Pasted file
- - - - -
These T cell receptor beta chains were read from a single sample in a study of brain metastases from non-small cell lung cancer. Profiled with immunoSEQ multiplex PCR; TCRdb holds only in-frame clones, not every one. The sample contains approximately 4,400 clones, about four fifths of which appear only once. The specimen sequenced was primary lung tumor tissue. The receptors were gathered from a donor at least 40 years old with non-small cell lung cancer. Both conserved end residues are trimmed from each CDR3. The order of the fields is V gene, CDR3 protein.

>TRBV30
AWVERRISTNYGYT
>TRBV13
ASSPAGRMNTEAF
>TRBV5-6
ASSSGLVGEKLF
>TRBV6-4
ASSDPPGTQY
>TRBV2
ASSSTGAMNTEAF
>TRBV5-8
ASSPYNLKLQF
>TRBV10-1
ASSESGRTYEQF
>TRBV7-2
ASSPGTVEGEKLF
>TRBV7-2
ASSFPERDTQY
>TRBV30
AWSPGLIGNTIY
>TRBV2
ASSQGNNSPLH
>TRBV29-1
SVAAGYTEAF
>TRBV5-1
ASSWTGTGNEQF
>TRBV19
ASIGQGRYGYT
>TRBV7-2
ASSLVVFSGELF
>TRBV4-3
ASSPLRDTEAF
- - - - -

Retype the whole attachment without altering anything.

These T cell receptor beta chains were read from a single sample in a study of brain metastases from non-small cell lung cancer. Profiled with immunoSEQ multiplex PCR; TCRdb holds only in-frame clones, not every one. The sample contains approximately 4,400 clones, about four fifths of which appear only once. The specimen sequenced was primary lung tumor tissue. The receptors were gathered from a donor at least 40 years old with non-small cell lung cancer. Both conserved end residues are trimmed from each CDR3. The order of the fields is V gene, CDR3 protein.

>TRBV30
AWVERRISTNYGYT
>TRBV13
ASSPAGRMNTEAF
>TRBV5-6
ASSSGLVGEKLF
>TRBV6-4
ASSDPPGTQY
>TRBV2
ASSSTGAMNTEAF
>TRBV5-8
ASSPYNLKLQF
>TRBV10-1
ASSESGRTYEQF
>TRBV7-2
ASSPGTVEGEKLF
>TRBV7-2
ASSFPERDTQY
>TRBV30
AWSPGLIGNTIY
>TRBV2
ASSQGNNSPLH
>TRBV29-1
SVAAGYTEAF
>TRBV5-1
ASSWTGTGNEQF
>TRBV19
ASIGQGRYGYT
>TRBV7-2
ASSLVVFSGELF
>TRBV4-3
ASSPLRDTEAF